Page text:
Members of the European Parliament voted last week to delay the introduction of elements of the new car distribution block exemption rules until 2005, and tabled a series of amendments to the proposed new regulation.
The non-binding vote casts doubt on the September 30, 2002 deadline for introducing new rules to govern the relationship between car manufacturers and their dealers within the European Union.
The European Commission has proposed major reforms to the current rules to enhance competition in the new car market and facilitate cross-border trade. The EC also wants to see keener competition in the service and maintenance aftersales market.
MEPs, however, want to delay until 2005 rules that would allow dealers to advertise outside their exclusive sales territories.
Trade and Industry Secretary Patricia Hewitt said she accepted the current shape of the European car market was not working, but added that she also understood the concerns of dealers and manufacturers about the potential effect of proposed changes.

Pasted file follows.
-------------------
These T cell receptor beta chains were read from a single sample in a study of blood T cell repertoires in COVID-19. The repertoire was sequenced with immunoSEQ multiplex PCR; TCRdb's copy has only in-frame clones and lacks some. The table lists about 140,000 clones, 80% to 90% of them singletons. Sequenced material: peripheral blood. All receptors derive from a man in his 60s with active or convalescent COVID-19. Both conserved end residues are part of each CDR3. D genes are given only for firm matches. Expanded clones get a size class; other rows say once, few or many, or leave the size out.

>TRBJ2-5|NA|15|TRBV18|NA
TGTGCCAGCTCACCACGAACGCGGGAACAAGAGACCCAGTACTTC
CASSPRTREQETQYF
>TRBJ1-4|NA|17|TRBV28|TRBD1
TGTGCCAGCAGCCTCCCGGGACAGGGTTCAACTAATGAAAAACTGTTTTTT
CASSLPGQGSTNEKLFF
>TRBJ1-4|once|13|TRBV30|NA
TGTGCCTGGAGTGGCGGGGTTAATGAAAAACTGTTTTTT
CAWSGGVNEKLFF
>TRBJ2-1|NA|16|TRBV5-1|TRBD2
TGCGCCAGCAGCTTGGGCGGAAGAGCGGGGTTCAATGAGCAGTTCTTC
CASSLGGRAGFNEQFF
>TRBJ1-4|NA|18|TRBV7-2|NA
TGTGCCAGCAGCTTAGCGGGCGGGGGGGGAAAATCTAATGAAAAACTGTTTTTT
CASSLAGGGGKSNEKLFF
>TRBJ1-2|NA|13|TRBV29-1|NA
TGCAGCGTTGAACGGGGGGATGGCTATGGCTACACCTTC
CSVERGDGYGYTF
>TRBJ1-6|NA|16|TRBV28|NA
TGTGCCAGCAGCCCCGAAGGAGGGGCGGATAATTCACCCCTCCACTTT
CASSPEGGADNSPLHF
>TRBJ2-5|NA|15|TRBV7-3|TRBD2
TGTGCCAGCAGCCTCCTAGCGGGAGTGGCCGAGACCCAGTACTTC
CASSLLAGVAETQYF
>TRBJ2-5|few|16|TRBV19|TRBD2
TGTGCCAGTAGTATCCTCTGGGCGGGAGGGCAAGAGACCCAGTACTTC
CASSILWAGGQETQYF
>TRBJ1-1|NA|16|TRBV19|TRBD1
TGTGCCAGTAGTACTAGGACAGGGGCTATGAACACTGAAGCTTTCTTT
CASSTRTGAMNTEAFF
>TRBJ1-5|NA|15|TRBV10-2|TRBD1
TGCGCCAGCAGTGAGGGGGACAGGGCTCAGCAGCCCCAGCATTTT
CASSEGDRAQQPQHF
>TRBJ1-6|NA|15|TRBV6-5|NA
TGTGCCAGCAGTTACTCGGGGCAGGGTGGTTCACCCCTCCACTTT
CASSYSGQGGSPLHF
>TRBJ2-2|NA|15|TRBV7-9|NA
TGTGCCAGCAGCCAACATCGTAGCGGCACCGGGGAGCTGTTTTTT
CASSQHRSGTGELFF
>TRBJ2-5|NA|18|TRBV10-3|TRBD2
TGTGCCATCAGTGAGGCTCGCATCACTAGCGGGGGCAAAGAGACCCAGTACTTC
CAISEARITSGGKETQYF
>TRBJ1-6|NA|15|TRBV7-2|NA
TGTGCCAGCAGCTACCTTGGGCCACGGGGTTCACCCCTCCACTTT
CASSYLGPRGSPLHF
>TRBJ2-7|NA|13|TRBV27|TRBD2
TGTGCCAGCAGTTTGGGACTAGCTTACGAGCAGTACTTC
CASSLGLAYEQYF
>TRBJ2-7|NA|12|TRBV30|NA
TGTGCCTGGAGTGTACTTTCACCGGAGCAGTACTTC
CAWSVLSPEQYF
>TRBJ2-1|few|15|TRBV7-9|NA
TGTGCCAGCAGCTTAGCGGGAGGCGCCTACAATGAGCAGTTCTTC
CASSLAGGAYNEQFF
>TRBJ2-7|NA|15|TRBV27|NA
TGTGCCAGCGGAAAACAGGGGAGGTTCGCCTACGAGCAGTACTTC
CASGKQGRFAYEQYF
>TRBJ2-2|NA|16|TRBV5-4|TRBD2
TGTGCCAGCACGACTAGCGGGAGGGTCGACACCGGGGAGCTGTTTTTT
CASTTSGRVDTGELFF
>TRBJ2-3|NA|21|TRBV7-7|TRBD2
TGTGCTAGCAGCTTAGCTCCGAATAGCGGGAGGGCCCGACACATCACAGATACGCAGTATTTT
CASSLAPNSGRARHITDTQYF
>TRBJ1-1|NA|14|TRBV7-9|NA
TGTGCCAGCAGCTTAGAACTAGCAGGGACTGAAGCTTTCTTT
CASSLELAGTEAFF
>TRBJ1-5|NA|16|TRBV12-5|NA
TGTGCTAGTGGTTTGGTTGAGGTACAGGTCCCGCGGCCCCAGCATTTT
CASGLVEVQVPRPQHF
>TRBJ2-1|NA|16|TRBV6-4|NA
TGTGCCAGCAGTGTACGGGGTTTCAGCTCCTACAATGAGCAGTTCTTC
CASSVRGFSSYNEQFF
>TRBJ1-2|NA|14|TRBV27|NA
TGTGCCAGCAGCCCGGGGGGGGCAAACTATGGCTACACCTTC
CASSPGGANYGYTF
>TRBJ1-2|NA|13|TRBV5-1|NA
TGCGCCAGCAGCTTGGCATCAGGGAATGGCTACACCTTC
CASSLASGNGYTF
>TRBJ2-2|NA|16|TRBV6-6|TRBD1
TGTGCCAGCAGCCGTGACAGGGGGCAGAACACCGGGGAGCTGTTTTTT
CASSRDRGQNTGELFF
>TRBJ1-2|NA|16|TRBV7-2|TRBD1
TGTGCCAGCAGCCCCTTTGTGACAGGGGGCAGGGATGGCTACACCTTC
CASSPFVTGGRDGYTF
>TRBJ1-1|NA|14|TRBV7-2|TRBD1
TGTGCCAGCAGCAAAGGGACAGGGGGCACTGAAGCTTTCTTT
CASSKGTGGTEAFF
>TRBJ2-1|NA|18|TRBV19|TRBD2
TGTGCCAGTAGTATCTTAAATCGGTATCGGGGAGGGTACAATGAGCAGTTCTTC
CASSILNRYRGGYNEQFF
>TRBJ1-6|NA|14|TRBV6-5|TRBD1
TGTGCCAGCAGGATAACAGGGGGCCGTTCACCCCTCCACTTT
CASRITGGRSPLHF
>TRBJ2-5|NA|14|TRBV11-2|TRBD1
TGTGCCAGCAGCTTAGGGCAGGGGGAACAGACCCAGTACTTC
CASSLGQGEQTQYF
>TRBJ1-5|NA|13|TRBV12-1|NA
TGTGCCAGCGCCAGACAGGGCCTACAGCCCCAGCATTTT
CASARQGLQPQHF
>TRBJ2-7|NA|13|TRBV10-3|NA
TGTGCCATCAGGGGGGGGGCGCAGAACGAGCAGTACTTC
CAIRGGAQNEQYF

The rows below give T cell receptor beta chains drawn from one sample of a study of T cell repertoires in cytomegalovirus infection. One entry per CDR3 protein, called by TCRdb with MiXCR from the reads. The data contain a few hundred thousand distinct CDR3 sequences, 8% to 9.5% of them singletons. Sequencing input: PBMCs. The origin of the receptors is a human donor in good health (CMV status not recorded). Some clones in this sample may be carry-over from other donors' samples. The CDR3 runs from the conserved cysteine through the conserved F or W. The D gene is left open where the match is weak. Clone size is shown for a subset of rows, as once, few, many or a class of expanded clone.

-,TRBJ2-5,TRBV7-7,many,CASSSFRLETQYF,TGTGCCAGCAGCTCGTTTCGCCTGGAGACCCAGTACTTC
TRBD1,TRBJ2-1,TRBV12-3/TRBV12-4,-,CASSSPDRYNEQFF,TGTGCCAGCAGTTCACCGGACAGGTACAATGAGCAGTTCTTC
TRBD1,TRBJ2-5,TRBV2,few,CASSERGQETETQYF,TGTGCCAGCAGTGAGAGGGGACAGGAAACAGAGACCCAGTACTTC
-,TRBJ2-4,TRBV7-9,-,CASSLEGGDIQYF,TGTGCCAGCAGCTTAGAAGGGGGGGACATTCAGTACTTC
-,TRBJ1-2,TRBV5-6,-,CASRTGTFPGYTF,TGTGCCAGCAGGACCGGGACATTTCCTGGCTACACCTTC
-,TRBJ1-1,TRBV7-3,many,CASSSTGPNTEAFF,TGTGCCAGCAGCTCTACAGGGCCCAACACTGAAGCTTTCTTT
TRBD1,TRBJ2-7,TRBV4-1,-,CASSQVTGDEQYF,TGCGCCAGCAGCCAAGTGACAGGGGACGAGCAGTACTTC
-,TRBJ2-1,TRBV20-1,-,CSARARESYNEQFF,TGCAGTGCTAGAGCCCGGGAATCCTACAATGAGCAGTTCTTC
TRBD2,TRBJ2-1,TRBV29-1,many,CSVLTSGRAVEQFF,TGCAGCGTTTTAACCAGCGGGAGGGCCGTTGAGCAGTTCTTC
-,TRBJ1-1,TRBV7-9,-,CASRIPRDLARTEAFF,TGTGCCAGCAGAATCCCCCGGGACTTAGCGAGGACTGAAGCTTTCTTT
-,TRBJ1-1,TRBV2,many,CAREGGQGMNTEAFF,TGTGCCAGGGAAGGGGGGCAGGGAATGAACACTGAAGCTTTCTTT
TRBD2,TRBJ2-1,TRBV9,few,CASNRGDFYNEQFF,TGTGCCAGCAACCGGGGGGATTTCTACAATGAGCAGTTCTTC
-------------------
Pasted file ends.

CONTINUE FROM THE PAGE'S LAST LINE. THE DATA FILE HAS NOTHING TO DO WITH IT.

Hewitt said: 'Because of industry concerns about the possible disruption caused by the reform of geographic limits on dealer operations coming into force with the rest of the proposals in October next year, we have listened to requests for more time to adjust and therefore have indicated to the European Commission that we would not oppose a six month delay. However, this change is an important part of the reforms and so should come into effect in due course, without further review.'
Chancellor of the Exchequer Gordon Brown gave his backing to changes to the block exemption as a catalyst to lower new car prices.
He said: 'Competition law is an important safeguard of the consumer interest. These proposals will deliver benefits to consumers, and I am confident that the necessary decisions will be taken to ensure they become a reality.'